But is this news really true? Let’s break down the study and find out.
The Cannabinoid Study: CBGA & CBDA
The study, published in the Journal of Natural Products, sparked a discussion on whether or not cannabis can prevent infection from COVID-19. The study was conducted by the Linus Pauling Institute at Oregon State University (OSU) and the department of molecular microbiology and immunology at Oregon Health & Science University.
The study was conducted with hemp, the non-psychoactive cannabis plant. The researchers looked for molecules in hemp that could bind to the spike protein of SARS-CoV-2. Once the cannabinoid acids bind to the spike proteins, it creates the inability of the virus to penetrate human cells.
Cannabinoids Bind to Spike Proteins Inhibiting Infection
Researchers found that three cannabinoid acids had an affinity for binding to the spike proteins associated with COVID-19 — cannabigerolic acid (CBGA), cannabidiolic acid (CBDA), and tetrahydrocannabinolic acid (THC-A). Other cannabinoids were found to be ineffective.
Next, researchers tested whether these acids that bind to spike proteins would stop the virus from penetrating the surface of human cells — effectively inhibiting the virus. Research carried forward with two of the three previously tested compounds — CBGA and CBDA — because researchers could not obtain enough THC-A due to its Schedule I substance designation.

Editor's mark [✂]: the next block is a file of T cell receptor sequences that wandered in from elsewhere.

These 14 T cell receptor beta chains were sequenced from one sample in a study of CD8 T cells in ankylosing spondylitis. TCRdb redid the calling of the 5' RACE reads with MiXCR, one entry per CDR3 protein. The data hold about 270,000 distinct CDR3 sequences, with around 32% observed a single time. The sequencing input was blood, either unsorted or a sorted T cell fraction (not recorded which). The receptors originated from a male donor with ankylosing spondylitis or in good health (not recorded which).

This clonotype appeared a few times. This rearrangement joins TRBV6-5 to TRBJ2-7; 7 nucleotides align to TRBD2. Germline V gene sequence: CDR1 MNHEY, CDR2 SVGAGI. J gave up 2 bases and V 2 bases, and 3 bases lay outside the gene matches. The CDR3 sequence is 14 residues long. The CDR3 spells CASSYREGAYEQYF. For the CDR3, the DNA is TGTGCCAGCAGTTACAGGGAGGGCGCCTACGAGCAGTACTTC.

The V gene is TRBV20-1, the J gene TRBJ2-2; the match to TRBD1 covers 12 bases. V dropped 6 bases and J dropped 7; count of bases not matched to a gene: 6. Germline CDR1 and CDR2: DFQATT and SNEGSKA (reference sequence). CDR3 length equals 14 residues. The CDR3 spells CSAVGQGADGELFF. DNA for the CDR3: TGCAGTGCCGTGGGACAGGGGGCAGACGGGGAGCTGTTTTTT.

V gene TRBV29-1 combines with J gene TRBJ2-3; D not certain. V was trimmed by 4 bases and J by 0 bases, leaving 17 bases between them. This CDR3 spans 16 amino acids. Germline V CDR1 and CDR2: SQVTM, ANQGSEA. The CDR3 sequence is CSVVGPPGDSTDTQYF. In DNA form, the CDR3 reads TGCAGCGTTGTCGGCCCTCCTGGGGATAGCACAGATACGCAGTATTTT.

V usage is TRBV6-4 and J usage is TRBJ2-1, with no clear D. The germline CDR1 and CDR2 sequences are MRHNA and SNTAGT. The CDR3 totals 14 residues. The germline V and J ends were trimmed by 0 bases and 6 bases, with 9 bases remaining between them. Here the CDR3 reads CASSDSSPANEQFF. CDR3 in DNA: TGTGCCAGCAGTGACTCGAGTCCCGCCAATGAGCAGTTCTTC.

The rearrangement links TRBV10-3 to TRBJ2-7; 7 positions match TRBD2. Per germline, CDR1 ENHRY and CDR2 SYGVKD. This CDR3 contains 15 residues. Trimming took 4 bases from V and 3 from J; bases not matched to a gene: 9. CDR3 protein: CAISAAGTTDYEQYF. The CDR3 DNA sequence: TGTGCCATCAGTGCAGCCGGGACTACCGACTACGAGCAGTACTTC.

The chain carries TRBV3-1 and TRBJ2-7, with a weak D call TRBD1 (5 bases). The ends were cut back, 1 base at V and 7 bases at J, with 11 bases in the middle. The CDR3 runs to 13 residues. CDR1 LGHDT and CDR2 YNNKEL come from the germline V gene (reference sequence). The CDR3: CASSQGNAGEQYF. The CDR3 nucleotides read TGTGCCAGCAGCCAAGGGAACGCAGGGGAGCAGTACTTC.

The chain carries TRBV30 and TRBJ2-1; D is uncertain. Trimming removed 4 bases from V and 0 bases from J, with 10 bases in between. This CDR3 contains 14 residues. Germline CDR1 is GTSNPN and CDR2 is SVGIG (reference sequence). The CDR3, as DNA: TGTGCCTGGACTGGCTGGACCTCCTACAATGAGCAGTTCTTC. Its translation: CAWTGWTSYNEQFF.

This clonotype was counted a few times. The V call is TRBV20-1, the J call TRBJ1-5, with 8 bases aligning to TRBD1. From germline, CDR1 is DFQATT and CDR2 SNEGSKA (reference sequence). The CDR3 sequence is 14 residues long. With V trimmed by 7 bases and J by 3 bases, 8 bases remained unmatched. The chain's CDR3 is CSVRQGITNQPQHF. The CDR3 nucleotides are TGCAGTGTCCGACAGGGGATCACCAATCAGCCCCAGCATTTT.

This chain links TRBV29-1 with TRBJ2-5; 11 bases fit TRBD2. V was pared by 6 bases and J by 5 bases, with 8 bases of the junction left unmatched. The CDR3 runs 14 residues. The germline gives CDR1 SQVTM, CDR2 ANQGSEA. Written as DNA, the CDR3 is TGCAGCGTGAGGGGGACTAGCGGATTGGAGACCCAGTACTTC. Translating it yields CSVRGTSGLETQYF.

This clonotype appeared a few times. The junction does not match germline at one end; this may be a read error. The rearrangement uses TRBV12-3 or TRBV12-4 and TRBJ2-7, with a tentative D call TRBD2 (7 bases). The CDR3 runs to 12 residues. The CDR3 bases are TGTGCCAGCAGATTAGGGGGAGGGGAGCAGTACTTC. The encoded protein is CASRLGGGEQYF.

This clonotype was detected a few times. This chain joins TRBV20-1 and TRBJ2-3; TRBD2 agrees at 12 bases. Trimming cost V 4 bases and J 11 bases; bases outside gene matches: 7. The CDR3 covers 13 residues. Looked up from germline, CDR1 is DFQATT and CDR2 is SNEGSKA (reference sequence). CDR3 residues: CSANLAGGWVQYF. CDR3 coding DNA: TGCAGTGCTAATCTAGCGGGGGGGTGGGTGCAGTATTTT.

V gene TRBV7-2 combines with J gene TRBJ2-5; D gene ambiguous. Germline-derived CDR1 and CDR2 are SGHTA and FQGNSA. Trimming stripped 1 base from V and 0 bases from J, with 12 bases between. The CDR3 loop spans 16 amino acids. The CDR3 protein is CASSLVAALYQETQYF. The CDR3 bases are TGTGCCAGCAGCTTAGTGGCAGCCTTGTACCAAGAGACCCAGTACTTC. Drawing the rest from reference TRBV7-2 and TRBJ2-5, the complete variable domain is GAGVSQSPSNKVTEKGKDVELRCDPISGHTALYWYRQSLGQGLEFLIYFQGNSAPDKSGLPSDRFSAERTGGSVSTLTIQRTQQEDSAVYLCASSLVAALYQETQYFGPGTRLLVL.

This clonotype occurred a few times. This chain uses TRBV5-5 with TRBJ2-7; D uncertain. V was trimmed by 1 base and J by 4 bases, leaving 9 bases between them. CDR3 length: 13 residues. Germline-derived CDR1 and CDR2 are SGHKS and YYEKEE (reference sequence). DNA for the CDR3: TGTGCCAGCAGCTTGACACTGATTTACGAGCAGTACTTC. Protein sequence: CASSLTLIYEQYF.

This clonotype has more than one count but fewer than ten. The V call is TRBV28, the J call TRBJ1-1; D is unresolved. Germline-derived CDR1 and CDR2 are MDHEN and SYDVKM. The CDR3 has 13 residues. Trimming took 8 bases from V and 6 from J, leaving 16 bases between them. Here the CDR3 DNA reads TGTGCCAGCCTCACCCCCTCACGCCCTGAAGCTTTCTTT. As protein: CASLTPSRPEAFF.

They incubated the SARS-CoV-2 virus with hemp compounds and then exposed them to epithelial cells — the cells that line body tissues. After 24 hours of exposure, researchers then looked for the COVID-19 virus in the cells, but found none, noting that the hemp compounds “could be used to prevent SARS-CoV-2 infection and also to shorten infections by preventing virus particles from infecting human cells.”
Does This Mean Cannabis Cures COVID?
Note that laboratory results do not always translate to real life. While these findings show promise, there is still much more research to be done before anything conclusive can be said about the ties between cannabis and COVID.
No marijuana was used in the study; the only compounds that were tested came from hemp. THC-A showed promise but was not studied as conclusively as CBGA and CBDA. So at the moment, consuming cannabis in any form has not been proven to cure or prevent infection from COVID-19.
Peter Grinspoon, M.D., a physician at Massachusetts General Hospital told Forbes “This is a long way off, assuming they work, which is by no means guaranteed,” he added. “I don't think many molecules at that level actually pan out into functional medicines.”
Vaccinations are Still the Best Way to Combat COVID-19
The most concerning aspect of the virality of this news story is that it may deter people from getting vaccinated and simply choosing to ingest cannabis instead. This is not recommended.
Vaccination is still your best course of action against the virus. While you may choose to experiment with cannabis additionally, there is no evidence to suggest that marijuana is the COVID-19 cure we’ve been waiting for.
But that doesn’t mean this isn’t an important step for weed, especially in the public eye. As we progress with federal legality in the U.S., we can cite the potential value in marijuana from studies such as this.
We hope to see more studies related to cannabis and COVID-19 to follow — hopefully uncovering more potential health benefits, especially in relation to the ongoing pandemic.
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